No one wants to see their loved one die in prison, yet it happens every day. At Law Office of Michael L. Fell, we have found that many people do not know about the Elderly Parole Program passed in 2020 in the state of California. If you have a loved one that is over the age of 50 and has severed more than two decades in custody, then they could be eligible for this program.
Learn More About the Program
The Elderly Parole Program, known as AB 3234, was passed in 2020 and is now known as PC Section 3055. It is not actually the first program but the previous one required that a person must be at least 60 years old and have served 25 years to be eligible. The new rule allows for a person to be just 50 to qualify, and they only have to have served 20 years of continuous incarceration on their current sentence.
This Does Not Lead to Automatic Release
It is not enough that a person is eligible – they must also petition the parole board and be approved. It is best to do this with the help of a criminal defense attorney because we can build the strongest possible argument. At the hearing, the parole board will consider the inmate's age, the amount of time they have served, and their physical condition. If they have diminished physical condition, they might consider that this reduces the inmate's likelihood of committing future violence.
Talk to a Criminal Defense Attorney Who Can Help Determine if Your Loved One is Eligible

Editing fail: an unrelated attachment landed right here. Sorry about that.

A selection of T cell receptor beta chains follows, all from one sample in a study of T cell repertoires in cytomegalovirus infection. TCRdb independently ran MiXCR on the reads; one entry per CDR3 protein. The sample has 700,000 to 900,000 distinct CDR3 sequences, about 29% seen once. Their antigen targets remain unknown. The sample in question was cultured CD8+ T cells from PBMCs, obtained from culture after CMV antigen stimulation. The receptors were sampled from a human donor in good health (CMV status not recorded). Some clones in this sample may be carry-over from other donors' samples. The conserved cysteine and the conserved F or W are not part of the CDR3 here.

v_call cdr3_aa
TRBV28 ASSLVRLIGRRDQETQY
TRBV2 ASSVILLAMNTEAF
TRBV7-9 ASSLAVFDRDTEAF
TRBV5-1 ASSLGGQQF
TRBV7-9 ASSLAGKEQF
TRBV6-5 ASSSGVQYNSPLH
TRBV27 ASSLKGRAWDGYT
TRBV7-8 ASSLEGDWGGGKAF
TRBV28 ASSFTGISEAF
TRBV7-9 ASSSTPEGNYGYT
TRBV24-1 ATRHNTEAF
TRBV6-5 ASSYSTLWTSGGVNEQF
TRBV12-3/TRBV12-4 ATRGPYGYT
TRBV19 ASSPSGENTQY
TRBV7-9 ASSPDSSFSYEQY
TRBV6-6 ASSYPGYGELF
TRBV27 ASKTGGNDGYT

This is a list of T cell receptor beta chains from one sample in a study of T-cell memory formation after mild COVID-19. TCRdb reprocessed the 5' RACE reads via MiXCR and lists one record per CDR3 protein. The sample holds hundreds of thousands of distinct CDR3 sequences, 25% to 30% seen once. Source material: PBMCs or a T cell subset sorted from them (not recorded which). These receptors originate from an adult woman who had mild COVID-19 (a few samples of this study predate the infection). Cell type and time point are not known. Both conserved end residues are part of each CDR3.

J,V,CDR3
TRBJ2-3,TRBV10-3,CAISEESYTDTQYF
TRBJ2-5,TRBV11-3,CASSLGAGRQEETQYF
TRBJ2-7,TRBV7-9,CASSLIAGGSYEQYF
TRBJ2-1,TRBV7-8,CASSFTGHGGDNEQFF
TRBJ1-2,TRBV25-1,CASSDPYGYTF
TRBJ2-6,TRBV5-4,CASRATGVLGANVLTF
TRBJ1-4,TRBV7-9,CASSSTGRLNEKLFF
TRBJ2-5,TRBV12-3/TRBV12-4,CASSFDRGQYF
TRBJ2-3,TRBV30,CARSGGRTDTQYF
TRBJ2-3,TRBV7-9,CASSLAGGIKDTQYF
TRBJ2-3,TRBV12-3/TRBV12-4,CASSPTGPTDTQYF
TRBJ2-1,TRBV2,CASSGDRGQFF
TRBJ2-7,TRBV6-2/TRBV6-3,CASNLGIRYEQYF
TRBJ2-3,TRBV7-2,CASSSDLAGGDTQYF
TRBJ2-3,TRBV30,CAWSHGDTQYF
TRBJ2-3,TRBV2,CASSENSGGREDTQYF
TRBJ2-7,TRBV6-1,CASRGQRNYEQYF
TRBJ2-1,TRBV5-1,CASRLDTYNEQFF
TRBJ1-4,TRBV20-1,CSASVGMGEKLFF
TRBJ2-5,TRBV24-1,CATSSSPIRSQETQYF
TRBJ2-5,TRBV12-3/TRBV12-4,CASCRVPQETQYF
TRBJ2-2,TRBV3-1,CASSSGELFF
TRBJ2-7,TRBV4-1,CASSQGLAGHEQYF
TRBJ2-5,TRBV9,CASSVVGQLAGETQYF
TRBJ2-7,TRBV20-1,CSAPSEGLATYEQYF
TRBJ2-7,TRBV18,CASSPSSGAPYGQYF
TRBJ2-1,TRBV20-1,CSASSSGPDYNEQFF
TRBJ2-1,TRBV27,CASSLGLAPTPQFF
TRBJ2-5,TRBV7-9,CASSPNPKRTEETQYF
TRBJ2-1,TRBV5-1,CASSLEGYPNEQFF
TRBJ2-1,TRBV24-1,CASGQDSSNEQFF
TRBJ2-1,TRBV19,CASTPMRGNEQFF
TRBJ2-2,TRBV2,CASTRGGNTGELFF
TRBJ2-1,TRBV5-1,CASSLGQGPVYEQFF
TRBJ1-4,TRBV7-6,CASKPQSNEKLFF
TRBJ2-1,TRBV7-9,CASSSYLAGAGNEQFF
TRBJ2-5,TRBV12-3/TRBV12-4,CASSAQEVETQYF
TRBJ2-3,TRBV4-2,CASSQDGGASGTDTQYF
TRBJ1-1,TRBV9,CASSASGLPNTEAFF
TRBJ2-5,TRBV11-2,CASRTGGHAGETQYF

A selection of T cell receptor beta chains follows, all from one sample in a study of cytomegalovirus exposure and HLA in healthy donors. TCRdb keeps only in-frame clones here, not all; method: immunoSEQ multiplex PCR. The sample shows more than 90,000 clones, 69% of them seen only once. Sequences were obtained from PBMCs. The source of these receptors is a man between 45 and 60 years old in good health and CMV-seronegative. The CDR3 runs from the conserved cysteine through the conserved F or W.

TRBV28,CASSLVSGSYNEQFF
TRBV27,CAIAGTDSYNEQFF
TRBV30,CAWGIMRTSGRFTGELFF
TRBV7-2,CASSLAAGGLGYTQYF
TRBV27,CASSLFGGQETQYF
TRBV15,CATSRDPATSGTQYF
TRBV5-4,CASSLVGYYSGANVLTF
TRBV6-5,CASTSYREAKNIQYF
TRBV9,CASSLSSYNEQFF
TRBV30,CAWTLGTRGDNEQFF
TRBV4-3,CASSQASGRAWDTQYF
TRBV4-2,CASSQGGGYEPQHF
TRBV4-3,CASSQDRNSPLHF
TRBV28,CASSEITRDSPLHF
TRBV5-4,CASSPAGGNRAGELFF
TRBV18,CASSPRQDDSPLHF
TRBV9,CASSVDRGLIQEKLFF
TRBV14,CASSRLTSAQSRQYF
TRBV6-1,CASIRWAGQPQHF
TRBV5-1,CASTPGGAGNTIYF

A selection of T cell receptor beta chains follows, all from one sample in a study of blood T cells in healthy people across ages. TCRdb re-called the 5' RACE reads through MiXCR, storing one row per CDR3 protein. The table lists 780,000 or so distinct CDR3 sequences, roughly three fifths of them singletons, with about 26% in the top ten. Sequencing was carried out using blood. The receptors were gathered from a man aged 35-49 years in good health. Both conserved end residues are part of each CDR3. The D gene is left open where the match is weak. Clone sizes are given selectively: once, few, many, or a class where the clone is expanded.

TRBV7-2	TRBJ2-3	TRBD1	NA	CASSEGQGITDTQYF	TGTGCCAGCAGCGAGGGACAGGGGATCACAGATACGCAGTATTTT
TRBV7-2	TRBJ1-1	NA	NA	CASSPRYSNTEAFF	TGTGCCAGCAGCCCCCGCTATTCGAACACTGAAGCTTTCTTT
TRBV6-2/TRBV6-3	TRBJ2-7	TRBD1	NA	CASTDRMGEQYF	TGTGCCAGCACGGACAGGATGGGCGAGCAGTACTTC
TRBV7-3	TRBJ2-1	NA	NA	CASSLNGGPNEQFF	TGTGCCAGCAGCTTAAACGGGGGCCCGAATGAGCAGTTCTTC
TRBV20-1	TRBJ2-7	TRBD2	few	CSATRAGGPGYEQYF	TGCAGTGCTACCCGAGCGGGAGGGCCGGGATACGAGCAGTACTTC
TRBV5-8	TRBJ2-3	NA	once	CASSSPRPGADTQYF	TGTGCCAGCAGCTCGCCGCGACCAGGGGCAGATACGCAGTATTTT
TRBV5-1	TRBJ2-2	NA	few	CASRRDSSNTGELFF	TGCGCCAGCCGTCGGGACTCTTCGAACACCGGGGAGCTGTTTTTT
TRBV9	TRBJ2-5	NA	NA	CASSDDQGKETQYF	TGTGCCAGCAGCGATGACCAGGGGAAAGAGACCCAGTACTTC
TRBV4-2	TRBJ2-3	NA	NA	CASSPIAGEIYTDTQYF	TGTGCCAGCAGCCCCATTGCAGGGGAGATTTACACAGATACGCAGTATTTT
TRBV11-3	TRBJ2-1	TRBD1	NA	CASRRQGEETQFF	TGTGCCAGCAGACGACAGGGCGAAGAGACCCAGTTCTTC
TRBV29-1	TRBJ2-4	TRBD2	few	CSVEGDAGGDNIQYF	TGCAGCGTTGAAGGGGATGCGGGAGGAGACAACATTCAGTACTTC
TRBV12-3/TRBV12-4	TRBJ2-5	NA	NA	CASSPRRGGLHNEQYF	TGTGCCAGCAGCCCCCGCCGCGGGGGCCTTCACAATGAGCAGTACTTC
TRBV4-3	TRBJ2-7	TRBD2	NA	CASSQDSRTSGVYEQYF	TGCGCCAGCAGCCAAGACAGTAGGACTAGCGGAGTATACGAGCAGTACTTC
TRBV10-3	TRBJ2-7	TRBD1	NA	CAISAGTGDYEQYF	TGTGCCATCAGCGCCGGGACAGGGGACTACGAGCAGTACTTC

When you contact Law Office of Michael L. Fell, the first thing we will do is to go over the case your loved one was locked up over. We will look at the type of crime they were convicted of. Certain crimes, such as murder, are very unlikely to result in an early release of this type. However, if they are in prison due to a grand theft charge or another non-violent charge, then they might have a chance.
Next, we will look at whether they qualify based on the statute. Yes, they must be at least 50 years old and have served at least 20 consecutive years of their sentence, but there are other more complex factors in place. For example, what was their behavior like? Have they admitted wrongdoing and remorse? What happened at their last parole hearing, if any?
Once we have a good idea of the overall case, we can give you a recommendation of whether or not they are likely to qualify. If we determine they are, then we can begin the process of filing for their release. To learn more, or request a free legal consultation, contact Law Office of Michael L. Fell at (949) 585-9055 today.